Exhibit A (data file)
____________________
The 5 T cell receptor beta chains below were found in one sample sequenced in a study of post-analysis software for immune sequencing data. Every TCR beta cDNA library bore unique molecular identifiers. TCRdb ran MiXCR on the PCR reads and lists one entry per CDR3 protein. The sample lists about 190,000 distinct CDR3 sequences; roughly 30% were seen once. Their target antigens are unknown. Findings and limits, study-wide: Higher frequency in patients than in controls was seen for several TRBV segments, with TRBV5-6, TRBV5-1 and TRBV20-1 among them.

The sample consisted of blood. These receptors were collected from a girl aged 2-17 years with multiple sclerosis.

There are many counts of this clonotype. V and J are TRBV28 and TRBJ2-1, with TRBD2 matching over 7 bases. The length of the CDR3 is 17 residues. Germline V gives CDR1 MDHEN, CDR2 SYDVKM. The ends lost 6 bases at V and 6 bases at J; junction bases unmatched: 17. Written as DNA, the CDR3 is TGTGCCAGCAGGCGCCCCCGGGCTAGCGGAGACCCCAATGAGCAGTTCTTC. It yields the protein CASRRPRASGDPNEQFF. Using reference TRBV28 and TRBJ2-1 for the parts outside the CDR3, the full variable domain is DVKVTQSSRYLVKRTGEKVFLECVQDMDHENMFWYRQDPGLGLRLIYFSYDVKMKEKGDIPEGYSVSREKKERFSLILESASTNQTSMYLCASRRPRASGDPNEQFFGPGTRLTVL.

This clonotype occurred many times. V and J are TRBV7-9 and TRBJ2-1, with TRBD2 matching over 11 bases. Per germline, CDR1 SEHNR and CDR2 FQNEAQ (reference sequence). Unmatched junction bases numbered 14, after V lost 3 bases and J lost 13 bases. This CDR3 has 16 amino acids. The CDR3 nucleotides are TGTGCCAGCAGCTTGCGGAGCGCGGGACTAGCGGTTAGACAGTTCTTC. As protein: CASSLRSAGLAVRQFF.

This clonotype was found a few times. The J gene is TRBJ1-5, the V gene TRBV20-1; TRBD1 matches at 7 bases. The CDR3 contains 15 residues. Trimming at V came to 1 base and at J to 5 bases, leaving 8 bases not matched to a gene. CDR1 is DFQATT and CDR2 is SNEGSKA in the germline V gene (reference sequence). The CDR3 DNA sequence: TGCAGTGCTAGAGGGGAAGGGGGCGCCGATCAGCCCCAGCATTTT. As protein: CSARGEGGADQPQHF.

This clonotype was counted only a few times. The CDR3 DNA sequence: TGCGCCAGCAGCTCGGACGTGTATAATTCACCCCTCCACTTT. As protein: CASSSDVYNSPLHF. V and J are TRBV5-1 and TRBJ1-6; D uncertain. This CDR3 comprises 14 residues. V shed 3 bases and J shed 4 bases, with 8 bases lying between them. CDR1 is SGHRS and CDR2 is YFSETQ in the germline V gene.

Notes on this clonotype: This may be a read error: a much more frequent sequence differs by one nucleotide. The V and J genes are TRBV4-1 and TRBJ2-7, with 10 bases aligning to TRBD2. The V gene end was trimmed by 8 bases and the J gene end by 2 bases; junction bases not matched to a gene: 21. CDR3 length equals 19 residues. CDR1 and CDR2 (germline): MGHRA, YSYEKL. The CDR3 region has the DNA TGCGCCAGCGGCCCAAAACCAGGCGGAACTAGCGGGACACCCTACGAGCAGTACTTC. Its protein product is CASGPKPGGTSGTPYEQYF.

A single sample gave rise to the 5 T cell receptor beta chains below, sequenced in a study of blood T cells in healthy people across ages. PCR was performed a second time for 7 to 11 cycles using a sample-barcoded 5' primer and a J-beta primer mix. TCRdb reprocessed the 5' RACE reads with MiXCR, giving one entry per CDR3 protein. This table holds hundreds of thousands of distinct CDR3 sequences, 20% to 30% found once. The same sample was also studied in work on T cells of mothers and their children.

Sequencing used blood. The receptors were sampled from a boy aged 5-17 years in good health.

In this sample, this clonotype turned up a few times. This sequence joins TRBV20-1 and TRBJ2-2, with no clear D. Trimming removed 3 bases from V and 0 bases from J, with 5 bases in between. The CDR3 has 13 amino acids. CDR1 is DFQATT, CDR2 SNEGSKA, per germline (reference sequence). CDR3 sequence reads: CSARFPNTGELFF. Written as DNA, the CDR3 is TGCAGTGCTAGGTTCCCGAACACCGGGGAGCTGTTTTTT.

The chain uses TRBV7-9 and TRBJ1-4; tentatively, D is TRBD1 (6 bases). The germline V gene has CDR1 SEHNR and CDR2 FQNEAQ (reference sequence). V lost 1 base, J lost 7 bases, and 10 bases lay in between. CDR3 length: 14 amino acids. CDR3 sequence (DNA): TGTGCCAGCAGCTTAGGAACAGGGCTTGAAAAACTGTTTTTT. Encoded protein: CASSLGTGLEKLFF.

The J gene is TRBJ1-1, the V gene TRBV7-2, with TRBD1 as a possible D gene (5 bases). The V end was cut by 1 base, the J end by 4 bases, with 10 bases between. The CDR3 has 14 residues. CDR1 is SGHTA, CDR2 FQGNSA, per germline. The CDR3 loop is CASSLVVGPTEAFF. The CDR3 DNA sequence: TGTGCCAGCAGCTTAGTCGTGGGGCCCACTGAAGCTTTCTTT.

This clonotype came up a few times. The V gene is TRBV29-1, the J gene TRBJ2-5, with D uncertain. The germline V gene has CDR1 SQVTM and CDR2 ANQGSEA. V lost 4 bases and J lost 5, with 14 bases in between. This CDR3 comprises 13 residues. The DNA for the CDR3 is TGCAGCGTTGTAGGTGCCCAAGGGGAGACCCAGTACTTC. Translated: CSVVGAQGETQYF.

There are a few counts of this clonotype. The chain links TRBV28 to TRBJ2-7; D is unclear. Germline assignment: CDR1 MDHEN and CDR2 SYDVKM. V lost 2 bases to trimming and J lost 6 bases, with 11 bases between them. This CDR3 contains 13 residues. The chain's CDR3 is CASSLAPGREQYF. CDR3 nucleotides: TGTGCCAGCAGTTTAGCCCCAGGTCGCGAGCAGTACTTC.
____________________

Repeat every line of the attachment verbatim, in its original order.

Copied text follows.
The 5 T cell receptor beta chains below were found in one sample sequenced in a study of post-analysis software for immune sequencing data. Every TCR beta cDNA library bore unique molecular identifiers. TCRdb ran MiXCR on the PCR reads and lists one entry per CDR3 protein. The sample lists about 190,000 distinct CDR3 sequences; roughly 30% were seen once. Their target antigens are unknown. Findings and limits, study-wide: Higher frequency in patients than in controls was seen for several TRBV segments, with TRBV5-6, TRBV5-1 and TRBV20-1 among them.

The sample consisted of blood. These receptors were collected from a girl aged 2-17 years with multiple sclerosis.

There are many counts of this clonotype. V and J are TRBV28 and TRBJ2-1, with TRBD2 matching over 7 bases. The length of the CDR3 is 17 residues. Germline V gives CDR1 MDHEN, CDR2 SYDVKM. The ends lost 6 bases at V and 6 bases at J; junction bases unmatched: 17. Written as DNA, the CDR3 is TGTGCCAGCAGGCGCCCCCGGGCTAGCGGAGACCCCAATGAGCAGTTCTTC. It yields the protein CASRRPRASGDPNEQFF. Using reference TRBV28 and TRBJ2-1 for the parts outside the CDR3, the full variable domain is DVKVTQSSRYLVKRTGEKVFLECVQDMDHENMFWYRQDPGLGLRLIYFSYDVKMKEKGDIPEGYSVSREKKERFSLILESASTNQTSMYLCASRRPRASGDPNEQFFGPGTRLTVL.

This clonotype occurred many times. V and J are TRBV7-9 and TRBJ2-1, with TRBD2 matching over 11 bases. Per germline, CDR1 SEHNR and CDR2 FQNEAQ (reference sequence). Unmatched junction bases numbered 14, after V lost 3 bases and J lost 13 bases. This CDR3 has 16 amino acids. The CDR3 nucleotides are TGTGCCAGCAGCTTGCGGAGCGCGGGACTAGCGGTTAGACAGTTCTTC. As protein: CASSLRSAGLAVRQFF.

This clonotype was found a few times. The J gene is TRBJ1-5, the V gene TRBV20-1; TRBD1 matches at 7 bases. The CDR3 contains 15 residues. Trimming at V came to 1 base and at J to 5 bases, leaving 8 bases not matched to a gene. CDR1 is DFQATT and CDR2 is SNEGSKA in the germline V gene (reference sequence). The CDR3 DNA sequence: TGCAGTGCTAGAGGGGAAGGGGGCGCCGATCAGCCCCAGCATTTT. As protein: CSARGEGGADQPQHF.

This clonotype was counted only a few times. The CDR3 DNA sequence: TGCGCCAGCAGCTCGGACGTGTATAATTCACCCCTCCACTTT. As protein: CASSSDVYNSPLHF. V and J are TRBV5-1 and TRBJ1-6; D uncertain. This CDR3 comprises 14 residues. V shed 3 bases and J shed 4 bases, with 8 bases lying between them. CDR1 is SGHRS and CDR2 is YFSETQ in the germline V gene.

Notes on this clonotype: This may be a read error: a much more frequent sequence differs by one nucleotide. The V and J genes are TRBV4-1 and TRBJ2-7, with 10 bases aligning to TRBD2. The V gene end was trimmed by 8 bases and the J gene end by 2 bases; junction bases not matched to a gene: 21. CDR3 length equals 19 residues. CDR1 and CDR2 (germline): MGHRA, YSYEKL. The CDR3 region has the DNA TGCGCCAGCGGCCCAAAACCAGGCGGAACTAGCGGGACACCCTACGAGCAGTACTTC. Its protein product is CASGPKPGGTSGTPYEQYF.

A single sample gave rise to the 5 T cell receptor beta chains below, sequenced in a study of blood T cells in healthy people across ages. PCR was performed a second time for 7 to 11 cycles using a sample-barcoded 5' primer and a J-beta primer mix. TCRdb reprocessed the 5' RACE reads with MiXCR, giving one entry per CDR3 protein. This table holds hundreds of thousands of distinct CDR3 sequences, 20% to 30% found once. The same sample was also studied in work on T cells of mothers and their children.

Sequencing used blood. The receptors were sampled from a boy aged 5-17 years in good health.

In this sample, this clonotype turned up a few times. This sequence joins TRBV20-1 and TRBJ2-2, with no clear D. Trimming removed 3 bases from V and 0 bases from J, with 5 bases in between. The CDR3 has 13 amino acids. CDR1 is DFQATT, CDR2 SNEGSKA, per germline (reference sequence). CDR3 sequence reads: CSARFPNTGELFF. Written as DNA, the CDR3 is TGCAGTGCTAGGTTCCCGAACACCGGGGAGCTGTTTTTT.

The chain uses TRBV7-9 and TRBJ1-4; tentatively, D is TRBD1 (6 bases). The germline V gene has CDR1 SEHNR and CDR2 FQNEAQ (reference sequence). V lost 1 base, J lost 7 bases, and 10 bases lay in between. CDR3 length: 14 amino acids. CDR3 sequence (DNA): TGTGCCAGCAGCTTAGGAACAGGGCTTGAAAAACTGTTTTTT. Encoded protein: CASSLGTGLEKLFF.

The J gene is TRBJ1-1, the V gene TRBV7-2, with TRBD1 as a possible D gene (5 bases). The V end was cut by 1 base, the J end by 4 bases, with 10 bases between. The CDR3 has 14 residues. CDR1 is SGHTA, CDR2 FQGNSA, per germline. The CDR3 loop is CASSLVVGPTEAFF. The CDR3 DNA sequence: TGTGCCAGCAGCTTAGTCGTGGGGCCCACTGAAGCTTTCTTT.

This clonotype came up a few times. The V gene is TRBV29-1, the J gene TRBJ2-5, with D uncertain. The germline V gene has CDR1 SQVTM and CDR2 ANQGSEA. V lost 4 bases and J lost 5, with 14 bases in between. This CDR3 comprises 13 residues. The DNA for the CDR3 is TGCAGCGTTGTAGGTGCCCAAGGGGAGACCCAGTACTTC. Translated: CSVVGAQGETQYF.

There are a few counts of this clonotype. The chain links TRBV28 to TRBJ2-7; D is unclear. Germline assignment: CDR1 MDHEN and CDR2 SYDVKM. V lost 2 bases to trimming and J lost 6 bases, with 11 bases between them. This CDR3 contains 13 residues. The chain's CDR3 is CASSLAPGREQYF. CDR3 nucleotides: TGTGCCAGCAGTTTAGCCCCAGGTCGCGAGCAGTACTTC.